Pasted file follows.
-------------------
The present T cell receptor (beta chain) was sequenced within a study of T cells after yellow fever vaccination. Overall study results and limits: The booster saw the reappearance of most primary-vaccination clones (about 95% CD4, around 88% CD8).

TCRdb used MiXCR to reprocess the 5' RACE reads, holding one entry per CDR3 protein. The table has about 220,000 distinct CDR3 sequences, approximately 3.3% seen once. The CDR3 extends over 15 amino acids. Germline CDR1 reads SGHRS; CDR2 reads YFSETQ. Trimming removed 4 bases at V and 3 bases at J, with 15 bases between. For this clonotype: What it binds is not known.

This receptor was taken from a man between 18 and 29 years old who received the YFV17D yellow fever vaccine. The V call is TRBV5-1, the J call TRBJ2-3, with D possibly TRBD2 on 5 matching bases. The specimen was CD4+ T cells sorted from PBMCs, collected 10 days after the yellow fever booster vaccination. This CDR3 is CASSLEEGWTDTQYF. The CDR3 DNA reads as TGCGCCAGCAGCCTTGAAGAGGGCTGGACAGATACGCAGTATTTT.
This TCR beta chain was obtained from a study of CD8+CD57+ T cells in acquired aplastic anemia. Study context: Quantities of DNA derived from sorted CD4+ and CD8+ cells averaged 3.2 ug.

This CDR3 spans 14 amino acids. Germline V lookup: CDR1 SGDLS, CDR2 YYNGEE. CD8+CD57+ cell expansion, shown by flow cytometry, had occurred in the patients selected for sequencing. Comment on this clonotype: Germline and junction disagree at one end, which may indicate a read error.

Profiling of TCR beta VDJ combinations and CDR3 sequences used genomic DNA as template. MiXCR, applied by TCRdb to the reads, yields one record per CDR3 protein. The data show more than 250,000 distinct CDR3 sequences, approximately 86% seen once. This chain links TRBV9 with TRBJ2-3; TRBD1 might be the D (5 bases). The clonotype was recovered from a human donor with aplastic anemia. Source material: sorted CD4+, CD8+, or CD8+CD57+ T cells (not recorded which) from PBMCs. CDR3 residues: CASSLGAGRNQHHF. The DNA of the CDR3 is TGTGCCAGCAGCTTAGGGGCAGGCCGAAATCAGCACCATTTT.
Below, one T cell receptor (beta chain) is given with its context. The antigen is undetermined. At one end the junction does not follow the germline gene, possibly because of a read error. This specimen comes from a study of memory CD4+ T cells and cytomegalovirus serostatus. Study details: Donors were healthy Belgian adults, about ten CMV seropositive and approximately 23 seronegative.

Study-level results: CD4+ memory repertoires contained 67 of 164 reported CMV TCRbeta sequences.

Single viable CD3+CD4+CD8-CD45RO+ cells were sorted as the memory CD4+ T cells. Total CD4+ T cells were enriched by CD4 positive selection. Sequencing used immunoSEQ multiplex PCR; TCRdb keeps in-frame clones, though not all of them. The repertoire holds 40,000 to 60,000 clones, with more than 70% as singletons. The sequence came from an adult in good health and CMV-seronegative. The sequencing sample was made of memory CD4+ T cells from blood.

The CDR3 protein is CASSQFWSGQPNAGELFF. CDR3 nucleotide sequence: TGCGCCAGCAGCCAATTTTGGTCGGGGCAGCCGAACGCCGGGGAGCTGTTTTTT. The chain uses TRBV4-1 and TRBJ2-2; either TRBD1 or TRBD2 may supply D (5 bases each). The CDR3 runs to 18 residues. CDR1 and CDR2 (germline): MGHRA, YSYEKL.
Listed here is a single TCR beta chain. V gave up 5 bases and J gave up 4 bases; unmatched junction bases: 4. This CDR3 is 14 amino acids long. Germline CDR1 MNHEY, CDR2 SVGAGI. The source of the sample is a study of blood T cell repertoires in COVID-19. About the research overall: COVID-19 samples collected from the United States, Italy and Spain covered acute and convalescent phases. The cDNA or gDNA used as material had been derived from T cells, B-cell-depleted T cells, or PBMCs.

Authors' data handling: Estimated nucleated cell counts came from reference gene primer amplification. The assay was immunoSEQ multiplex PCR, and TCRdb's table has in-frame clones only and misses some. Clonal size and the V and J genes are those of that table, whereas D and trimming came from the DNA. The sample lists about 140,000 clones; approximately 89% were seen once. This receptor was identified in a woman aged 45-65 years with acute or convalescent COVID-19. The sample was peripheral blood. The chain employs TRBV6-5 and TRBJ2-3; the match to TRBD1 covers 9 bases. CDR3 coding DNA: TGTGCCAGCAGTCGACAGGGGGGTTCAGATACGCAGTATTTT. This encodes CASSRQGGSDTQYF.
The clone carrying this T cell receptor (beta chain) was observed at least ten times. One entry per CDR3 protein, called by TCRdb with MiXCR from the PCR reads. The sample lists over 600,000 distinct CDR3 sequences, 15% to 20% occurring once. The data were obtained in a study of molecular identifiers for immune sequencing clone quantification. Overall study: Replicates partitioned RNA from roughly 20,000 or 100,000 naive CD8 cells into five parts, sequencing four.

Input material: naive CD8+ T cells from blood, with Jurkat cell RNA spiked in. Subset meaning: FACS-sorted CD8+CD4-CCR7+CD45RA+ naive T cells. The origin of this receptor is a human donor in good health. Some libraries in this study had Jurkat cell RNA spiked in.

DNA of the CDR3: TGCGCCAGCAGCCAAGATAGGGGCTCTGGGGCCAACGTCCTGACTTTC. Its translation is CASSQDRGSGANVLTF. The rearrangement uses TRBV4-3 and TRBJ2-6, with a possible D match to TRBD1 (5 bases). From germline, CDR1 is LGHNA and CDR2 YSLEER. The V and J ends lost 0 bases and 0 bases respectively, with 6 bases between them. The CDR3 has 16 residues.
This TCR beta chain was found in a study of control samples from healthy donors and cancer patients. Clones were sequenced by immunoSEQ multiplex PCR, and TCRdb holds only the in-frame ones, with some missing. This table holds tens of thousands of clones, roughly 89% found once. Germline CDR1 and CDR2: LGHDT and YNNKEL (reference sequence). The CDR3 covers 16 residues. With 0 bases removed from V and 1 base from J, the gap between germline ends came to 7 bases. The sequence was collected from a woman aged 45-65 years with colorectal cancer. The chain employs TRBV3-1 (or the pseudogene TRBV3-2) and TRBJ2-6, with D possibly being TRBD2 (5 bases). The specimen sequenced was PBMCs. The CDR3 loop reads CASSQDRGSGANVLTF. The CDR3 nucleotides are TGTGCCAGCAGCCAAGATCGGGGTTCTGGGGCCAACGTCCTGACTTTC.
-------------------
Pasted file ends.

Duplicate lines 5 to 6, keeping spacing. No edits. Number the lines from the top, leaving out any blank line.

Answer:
This CDR3 spans 14 amino acids. Germline V lookup: CDR1 SGDLS, CDR2 YYNGEE. CD8+CD57+ cell expansion, shown by flow cytometry, had occurred in the patients selected for sequencing. Comment on this clonotype: Germline and junction disagree at one end, which may indicate a read error.

Profiling of TCR beta VDJ combinations and CDR3 sequences used genomic DNA as template. MiXCR, applied by TCRdb to the reads, yields one record per CDR3 protein. The data show more than 250,000 distinct CDR3 sequences, approximately 86% seen once. This chain links TRBV9 with TRBJ2-3; TRBD1 might be the D (5 bases). The clonotype was recovered from a human donor with aplastic anemia. Source material: sorted CD4+, CD8+, or CD8+CD57+ T cells (not recorded which) from PBMCs. CDR3 residues: CASSLGAGRNQHHF. The DNA of the CDR3 is TGTGCCAGCAGCTTAGGGGCAGGCCGAAATCAGCACCATTTT.